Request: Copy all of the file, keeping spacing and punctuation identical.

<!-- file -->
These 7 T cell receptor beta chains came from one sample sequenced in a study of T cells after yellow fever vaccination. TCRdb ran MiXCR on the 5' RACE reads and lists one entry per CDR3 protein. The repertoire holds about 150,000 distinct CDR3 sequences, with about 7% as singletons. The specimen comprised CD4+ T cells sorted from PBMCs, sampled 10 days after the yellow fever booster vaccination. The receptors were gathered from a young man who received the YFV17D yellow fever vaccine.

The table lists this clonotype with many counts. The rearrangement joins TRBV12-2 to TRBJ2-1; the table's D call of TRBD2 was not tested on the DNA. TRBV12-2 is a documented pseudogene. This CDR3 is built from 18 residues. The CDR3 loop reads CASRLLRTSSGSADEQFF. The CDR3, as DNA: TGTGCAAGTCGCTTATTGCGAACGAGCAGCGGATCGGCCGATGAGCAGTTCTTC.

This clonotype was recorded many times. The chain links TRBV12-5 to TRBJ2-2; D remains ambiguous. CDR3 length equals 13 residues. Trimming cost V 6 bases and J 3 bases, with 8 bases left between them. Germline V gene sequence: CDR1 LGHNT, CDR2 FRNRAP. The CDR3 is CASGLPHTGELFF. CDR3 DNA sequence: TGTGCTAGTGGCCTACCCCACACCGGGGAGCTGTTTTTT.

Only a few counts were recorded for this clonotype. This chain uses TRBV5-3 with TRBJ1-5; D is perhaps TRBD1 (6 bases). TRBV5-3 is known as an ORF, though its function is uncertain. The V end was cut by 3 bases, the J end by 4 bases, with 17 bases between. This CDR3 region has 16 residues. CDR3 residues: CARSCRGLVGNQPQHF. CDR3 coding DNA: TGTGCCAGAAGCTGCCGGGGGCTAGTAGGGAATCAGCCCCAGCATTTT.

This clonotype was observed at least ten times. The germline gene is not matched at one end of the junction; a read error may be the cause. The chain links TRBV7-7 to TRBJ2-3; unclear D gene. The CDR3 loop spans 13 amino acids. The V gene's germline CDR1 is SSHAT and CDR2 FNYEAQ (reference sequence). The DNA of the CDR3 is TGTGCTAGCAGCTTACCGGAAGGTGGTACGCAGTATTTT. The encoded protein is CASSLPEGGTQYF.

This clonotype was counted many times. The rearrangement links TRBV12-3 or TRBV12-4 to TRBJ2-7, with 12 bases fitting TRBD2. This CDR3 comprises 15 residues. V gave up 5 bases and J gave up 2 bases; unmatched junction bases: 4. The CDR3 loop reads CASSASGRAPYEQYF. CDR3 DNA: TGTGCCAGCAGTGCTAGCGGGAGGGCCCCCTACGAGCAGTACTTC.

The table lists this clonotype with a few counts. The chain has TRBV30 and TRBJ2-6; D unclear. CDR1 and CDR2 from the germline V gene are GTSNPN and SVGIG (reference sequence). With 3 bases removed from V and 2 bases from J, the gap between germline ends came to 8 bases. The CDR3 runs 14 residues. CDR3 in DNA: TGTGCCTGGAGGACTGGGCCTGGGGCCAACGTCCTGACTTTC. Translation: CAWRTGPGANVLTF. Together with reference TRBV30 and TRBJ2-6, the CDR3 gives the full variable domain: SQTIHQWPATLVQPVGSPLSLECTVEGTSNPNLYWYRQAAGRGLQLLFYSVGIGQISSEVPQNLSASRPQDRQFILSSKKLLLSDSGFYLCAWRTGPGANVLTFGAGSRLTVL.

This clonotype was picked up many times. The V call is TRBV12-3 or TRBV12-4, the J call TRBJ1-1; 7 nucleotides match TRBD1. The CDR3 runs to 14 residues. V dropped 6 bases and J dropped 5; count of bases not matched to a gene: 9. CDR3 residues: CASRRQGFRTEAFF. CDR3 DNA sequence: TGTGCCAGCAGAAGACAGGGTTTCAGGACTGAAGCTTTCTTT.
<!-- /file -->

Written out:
These 7 T cell receptor beta chains came from one sample sequenced in a study of T cells after yellow fever vaccination. TCRdb ran MiXCR on the 5' RACE reads and lists one entry per CDR3 protein. The repertoire holds about 150,000 distinct CDR3 sequences, with about 7% as singletons. The specimen comprised CD4+ T cells sorted from PBMCs, sampled 10 days after the yellow fever booster vaccination. The receptors were gathered from a young man who received the YFV17D yellow fever vaccine.

The table lists this clonotype with many counts. The rearrangement joins TRBV12-2 to TRBJ2-1; the table's D call of TRBD2 was not tested on the DNA. TRBV12-2 is a documented pseudogene. This CDR3 is built from 18 residues. The CDR3 loop reads CASRLLRTSSGSADEQFF. The CDR3, as DNA: TGTGCAAGTCGCTTATTGCGAACGAGCAGCGGATCGGCCGATGAGCAGTTCTTC.

This clonotype was recorded many times. The chain links TRBV12-5 to TRBJ2-2; D remains ambiguous. CDR3 length equals 13 residues. Trimming cost V 6 bases and J 3 bases, with 8 bases left between them. Germline V gene sequence: CDR1 LGHNT, CDR2 FRNRAP. The CDR3 is CASGLPHTGELFF. CDR3 DNA sequence: TGTGCTAGTGGCCTACCCCACACCGGGGAGCTGTTTTTT.

Only a few counts were recorded for this clonotype. This chain uses TRBV5-3 with TRBJ1-5; D is perhaps TRBD1 (6 bases). TRBV5-3 is known as an ORF, though its function is uncertain. The V end was cut by 3 bases, the J end by 4 bases, with 17 bases between. This CDR3 region has 16 residues. CDR3 residues: CARSCRGLVGNQPQHF. CDR3 coding DNA: TGTGCCAGAAGCTGCCGGGGGCTAGTAGGGAATCAGCCCCAGCATTTT.

This clonotype was observed at least ten times. The germline gene is not matched at one end of the junction; a read error may be the cause. The chain links TRBV7-7 to TRBJ2-3; unclear D gene. The CDR3 loop spans 13 amino acids. The V gene's germline CDR1 is SSHAT and CDR2 FNYEAQ (reference sequence). The DNA of the CDR3 is TGTGCTAGCAGCTTACCGGAAGGTGGTACGCAGTATTTT. The encoded protein is CASSLPEGGTQYF.

This clonotype was counted many times. The rearrangement links TRBV12-3 or TRBV12-4 to TRBJ2-7, with 12 bases fitting TRBD2. This CDR3 comprises 15 residues. V gave up 5 bases and J gave up 2 bases; unmatched junction bases: 4. The CDR3 loop reads CASSASGRAPYEQYF. CDR3 DNA: TGTGCCAGCAGTGCTAGCGGGAGGGCCCCCTACGAGCAGTACTTC.

The table lists this clonotype with a few counts. The chain has TRBV30 and TRBJ2-6; D unclear. CDR1 and CDR2 from the germline V gene are GTSNPN and SVGIG (reference sequence). With 3 bases removed from V and 2 bases from J, the gap between germline ends came to 8 bases. The CDR3 runs 14 residues. CDR3 in DNA: TGTGCCTGGAGGACTGGGCCTGGGGCCAACGTCCTGACTTTC. Translation: CAWRTGPGANVLTF. Together with reference TRBV30 and TRBJ2-6, the CDR3 gives the full variable domain: SQTIHQWPATLVQPVGSPLSLECTVEGTSNPNLYWYRQAAGRGLQLLFYSVGIGQISSEVPQNLSASRPQDRQFILSSKKLLLSDSGFYLCAWRTGPGANVLTFGAGSRLTVL.

This clonotype was picked up many times. The V call is TRBV12-3 or TRBV12-4, the J call TRBJ1-1; 7 nucleotides match TRBD1. The CDR3 runs to 14 residues. V dropped 6 bases and J dropped 5; count of bases not matched to a gene: 9. CDR3 residues: CASRRQGFRTEAFF. CDR3 DNA sequence: TGTGCCAGCAGAAGACAGGGTTTCAGGACTGAAGCTTTCTTT.